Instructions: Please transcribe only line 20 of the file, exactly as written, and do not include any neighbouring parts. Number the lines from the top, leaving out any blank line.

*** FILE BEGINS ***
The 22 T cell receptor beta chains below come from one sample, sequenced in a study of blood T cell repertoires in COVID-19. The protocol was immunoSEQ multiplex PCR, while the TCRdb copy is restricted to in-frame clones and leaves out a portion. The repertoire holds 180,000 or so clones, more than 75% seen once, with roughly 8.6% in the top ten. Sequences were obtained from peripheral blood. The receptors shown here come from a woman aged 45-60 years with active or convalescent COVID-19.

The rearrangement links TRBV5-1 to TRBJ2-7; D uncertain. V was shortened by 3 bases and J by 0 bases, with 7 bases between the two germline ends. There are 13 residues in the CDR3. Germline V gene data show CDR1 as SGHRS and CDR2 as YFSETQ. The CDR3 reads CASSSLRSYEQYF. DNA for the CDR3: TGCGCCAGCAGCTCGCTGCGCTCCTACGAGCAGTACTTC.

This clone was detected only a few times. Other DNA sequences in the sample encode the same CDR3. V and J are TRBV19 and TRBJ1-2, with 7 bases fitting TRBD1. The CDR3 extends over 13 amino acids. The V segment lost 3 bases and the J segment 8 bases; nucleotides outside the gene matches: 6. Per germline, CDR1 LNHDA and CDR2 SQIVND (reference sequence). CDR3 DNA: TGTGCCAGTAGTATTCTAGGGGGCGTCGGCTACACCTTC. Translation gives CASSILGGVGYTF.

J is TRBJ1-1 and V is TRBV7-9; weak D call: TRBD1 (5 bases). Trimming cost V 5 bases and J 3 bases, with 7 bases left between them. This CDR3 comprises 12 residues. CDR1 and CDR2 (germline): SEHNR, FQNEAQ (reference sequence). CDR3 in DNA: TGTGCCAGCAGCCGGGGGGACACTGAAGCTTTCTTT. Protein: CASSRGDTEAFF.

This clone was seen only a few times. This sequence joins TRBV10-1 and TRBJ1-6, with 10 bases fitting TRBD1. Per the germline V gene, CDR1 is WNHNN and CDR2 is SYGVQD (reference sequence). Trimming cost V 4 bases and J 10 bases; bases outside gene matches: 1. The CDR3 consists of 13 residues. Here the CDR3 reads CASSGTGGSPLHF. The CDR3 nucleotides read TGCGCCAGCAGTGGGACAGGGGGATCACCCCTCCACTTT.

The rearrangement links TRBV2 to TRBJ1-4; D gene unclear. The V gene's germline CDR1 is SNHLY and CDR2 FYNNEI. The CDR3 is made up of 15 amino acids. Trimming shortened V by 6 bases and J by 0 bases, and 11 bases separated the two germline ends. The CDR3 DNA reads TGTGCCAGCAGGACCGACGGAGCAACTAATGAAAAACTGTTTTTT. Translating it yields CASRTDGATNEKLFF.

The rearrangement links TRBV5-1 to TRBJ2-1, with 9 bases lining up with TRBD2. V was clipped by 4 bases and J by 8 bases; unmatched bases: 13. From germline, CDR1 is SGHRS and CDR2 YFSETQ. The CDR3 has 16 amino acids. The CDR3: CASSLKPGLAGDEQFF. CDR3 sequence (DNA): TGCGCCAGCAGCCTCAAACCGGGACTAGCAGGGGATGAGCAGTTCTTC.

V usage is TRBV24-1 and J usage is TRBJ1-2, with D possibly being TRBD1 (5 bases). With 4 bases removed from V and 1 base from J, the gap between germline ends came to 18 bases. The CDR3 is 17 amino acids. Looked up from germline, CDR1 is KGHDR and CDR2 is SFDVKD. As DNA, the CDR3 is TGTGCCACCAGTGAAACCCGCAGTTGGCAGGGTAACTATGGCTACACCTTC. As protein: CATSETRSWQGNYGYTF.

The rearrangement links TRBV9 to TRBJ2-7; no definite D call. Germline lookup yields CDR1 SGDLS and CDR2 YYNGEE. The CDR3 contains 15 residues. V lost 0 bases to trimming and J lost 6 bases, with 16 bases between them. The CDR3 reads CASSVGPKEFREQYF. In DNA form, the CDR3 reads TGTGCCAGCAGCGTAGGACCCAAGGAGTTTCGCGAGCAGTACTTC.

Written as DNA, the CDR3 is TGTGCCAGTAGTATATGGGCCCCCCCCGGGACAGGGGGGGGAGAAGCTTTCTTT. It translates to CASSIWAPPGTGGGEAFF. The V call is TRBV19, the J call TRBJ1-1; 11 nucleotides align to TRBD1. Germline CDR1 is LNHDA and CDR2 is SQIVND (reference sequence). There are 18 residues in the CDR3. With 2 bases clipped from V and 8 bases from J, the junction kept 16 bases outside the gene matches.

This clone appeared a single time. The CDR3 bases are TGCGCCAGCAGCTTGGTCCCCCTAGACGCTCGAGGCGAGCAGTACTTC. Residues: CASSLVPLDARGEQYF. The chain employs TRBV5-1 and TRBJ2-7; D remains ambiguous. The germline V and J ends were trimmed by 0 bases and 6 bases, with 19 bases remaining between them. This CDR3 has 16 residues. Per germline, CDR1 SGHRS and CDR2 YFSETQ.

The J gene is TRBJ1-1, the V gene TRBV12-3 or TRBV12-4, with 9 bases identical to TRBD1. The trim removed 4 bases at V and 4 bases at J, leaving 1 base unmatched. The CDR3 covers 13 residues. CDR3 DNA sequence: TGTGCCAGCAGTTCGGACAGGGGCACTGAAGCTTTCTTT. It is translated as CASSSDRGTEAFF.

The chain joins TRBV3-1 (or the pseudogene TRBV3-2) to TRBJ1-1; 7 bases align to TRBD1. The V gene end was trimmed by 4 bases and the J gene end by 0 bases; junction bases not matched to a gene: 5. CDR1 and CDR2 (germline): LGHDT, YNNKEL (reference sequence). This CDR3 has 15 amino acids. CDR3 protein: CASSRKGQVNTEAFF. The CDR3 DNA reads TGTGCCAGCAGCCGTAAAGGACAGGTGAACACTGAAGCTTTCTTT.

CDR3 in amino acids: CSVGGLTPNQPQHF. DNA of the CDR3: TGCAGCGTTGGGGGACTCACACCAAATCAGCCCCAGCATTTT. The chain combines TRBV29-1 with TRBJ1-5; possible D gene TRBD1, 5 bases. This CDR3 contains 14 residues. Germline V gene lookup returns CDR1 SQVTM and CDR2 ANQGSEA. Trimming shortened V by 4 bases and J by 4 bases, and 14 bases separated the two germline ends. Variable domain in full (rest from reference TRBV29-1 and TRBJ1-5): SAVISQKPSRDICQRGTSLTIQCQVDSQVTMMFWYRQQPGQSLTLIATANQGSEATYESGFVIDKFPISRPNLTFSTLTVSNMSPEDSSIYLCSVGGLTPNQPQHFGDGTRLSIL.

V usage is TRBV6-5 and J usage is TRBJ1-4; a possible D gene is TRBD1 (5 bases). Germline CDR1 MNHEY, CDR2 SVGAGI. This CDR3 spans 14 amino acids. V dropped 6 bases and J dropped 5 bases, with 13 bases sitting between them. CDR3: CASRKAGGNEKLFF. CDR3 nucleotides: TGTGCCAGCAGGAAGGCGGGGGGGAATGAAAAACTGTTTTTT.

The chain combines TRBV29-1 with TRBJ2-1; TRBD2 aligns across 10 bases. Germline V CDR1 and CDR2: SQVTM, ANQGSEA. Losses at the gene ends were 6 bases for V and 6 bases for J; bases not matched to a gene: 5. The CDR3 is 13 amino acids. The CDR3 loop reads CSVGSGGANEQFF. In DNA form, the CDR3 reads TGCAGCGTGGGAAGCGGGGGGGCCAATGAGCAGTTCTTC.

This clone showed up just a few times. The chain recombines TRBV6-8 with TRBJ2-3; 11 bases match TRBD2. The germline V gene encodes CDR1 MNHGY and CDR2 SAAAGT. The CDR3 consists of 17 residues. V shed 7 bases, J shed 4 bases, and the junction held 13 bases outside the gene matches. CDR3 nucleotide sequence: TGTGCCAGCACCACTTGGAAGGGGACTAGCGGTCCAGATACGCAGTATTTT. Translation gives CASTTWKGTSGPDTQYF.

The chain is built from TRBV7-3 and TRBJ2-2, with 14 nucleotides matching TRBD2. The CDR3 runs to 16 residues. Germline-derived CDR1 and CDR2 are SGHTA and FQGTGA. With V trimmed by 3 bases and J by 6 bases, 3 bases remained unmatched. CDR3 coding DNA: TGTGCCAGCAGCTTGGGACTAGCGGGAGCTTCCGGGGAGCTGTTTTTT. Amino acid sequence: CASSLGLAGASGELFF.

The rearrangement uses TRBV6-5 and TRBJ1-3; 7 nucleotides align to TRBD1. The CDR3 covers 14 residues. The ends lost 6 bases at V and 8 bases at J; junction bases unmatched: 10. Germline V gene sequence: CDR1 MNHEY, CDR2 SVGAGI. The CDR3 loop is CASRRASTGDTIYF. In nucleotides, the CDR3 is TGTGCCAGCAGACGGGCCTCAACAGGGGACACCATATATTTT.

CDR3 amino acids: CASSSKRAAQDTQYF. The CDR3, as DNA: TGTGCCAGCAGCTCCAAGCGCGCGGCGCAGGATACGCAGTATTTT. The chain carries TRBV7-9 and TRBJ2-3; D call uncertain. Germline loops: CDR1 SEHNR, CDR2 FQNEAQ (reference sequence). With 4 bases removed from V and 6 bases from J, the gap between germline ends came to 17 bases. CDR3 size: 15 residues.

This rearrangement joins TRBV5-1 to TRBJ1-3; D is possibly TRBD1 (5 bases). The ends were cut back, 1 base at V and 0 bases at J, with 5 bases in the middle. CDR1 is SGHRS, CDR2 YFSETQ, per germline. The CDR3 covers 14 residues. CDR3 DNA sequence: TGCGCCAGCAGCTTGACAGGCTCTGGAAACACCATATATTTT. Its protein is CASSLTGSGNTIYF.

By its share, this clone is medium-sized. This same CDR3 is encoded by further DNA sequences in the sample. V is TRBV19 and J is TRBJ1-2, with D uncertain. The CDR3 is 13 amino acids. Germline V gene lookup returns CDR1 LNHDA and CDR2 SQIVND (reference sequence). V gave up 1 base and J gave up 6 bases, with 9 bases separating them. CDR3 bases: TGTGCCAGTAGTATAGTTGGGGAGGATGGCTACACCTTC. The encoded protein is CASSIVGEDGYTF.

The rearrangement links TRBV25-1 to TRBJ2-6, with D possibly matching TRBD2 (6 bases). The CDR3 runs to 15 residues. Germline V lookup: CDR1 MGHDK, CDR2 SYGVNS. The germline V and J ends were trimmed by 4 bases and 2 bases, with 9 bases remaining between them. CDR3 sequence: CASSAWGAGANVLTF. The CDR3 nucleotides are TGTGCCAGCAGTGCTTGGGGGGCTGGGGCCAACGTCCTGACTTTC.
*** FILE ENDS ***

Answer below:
CDR3 amino acids: CASSSKRAAQDTQYF. The CDR3, as DNA: TGTGCCAGCAGCTCCAAGCGCGCGGCGCAGGATACGCAGTATTTT. The chain carries TRBV7-9 and TRBJ2-3; D call uncertain. Germline loops: CDR1 SEHNR, CDR2 FQNEAQ (reference sequence). With 4 bases removed from V and 6 bases from J, the gap between germline ends came to 17 bases. CDR3 size: 15 residues.